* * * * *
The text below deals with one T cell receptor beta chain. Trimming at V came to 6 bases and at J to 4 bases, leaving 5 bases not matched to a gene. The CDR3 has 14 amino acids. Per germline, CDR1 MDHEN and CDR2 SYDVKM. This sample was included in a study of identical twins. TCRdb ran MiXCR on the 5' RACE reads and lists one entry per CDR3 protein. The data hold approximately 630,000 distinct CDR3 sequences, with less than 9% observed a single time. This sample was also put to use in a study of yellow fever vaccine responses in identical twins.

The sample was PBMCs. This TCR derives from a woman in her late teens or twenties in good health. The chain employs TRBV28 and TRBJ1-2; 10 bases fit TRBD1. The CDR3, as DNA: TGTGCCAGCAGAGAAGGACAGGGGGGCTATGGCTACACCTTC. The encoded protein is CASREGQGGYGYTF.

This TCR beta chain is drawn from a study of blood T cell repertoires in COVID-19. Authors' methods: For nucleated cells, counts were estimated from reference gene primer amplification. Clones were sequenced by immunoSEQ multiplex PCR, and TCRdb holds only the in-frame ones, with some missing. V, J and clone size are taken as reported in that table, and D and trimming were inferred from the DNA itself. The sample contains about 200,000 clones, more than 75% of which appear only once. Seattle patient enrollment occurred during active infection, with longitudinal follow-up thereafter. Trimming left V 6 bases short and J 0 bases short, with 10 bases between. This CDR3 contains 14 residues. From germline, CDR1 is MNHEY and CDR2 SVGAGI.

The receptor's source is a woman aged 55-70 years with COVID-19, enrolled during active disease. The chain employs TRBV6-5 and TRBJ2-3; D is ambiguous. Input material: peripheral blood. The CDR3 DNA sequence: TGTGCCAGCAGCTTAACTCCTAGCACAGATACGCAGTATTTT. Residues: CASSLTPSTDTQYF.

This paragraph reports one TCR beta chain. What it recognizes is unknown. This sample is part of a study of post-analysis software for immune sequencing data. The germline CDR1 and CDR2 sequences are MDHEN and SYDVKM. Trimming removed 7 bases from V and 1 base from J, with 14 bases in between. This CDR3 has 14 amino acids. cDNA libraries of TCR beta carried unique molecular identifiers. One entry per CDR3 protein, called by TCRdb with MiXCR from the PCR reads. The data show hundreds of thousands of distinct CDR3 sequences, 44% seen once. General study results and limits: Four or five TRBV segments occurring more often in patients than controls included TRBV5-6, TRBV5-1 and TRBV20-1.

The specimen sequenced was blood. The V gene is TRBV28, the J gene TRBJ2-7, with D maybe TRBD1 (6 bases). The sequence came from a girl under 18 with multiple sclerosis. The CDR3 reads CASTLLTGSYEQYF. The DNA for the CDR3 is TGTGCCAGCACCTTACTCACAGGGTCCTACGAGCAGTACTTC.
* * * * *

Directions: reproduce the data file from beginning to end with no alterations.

The text below deals with one T cell receptor beta chain. Trimming at V came to 6 bases and at J to 4 bases, leaving 5 bases not matched to a gene. The CDR3 has 14 amino acids. Per germline, CDR1 MDHEN and CDR2 SYDVKM. This sample was included in a study of identical twins. TCRdb ran MiXCR on the 5' RACE reads and lists one entry per CDR3 protein. The data hold approximately 630,000 distinct CDR3 sequences, with less than 9% observed a single time. This sample was also put to use in a study of yellow fever vaccine responses in identical twins.

The sample was PBMCs. This TCR derives from a woman in her late teens or twenties in good health. The chain employs TRBV28 and TRBJ1-2; 10 bases fit TRBD1. The CDR3, as DNA: TGTGCCAGCAGAGAAGGACAGGGGGGCTATGGCTACACCTTC. The encoded protein is CASREGQGGYGYTF.

This TCR beta chain is drawn from a study of blood T cell repertoires in COVID-19. Authors' methods: For nucleated cells, counts were estimated from reference gene primer amplification. Clones were sequenced by immunoSEQ multiplex PCR, and TCRdb holds only the in-frame ones, with some missing. V, J and clone size are taken as reported in that table, and D and trimming were inferred from the DNA itself. The sample contains about 200,000 clones, more than 75% of which appear only once. Seattle patient enrollment occurred during active infection, with longitudinal follow-up thereafter. Trimming left V 6 bases short and J 0 bases short, with 10 bases between. This CDR3 contains 14 residues. From germline, CDR1 is MNHEY and CDR2 SVGAGI.

The receptor's source is a woman aged 55-70 years with COVID-19, enrolled during active disease. The chain employs TRBV6-5 and TRBJ2-3; D is ambiguous. Input material: peripheral blood. The CDR3 DNA sequence: TGTGCCAGCAGCTTAACTCCTAGCACAGATACGCAGTATTTT. Residues: CASSLTPSTDTQYF.

This paragraph reports one TCR beta chain. What it recognizes is unknown. This sample is part of a study of post-analysis software for immune sequencing data. The germline CDR1 and CDR2 sequences are MDHEN and SYDVKM. Trimming removed 7 bases from V and 1 base from J, with 14 bases in between. This CDR3 has 14 amino acids. cDNA libraries of TCR beta carried unique molecular identifiers. One entry per CDR3 protein, called by TCRdb with MiXCR from the PCR reads. The data show hundreds of thousands of distinct CDR3 sequences, 44% seen once. General study results and limits: Four or five TRBV segments occurring more often in patients than controls included TRBV5-6, TRBV5-1 and TRBV20-1.

The specimen sequenced was blood. The V gene is TRBV28, the J gene TRBJ2-7, with D maybe TRBD1 (6 bases). The sequence came from a girl under 18 with multiple sclerosis. The CDR3 reads CASTLLTGSYEQYF. The DNA for the CDR3 is TGTGCCAGCACCTTACTCACAGGGTCCTACGAGCAGTACTTC.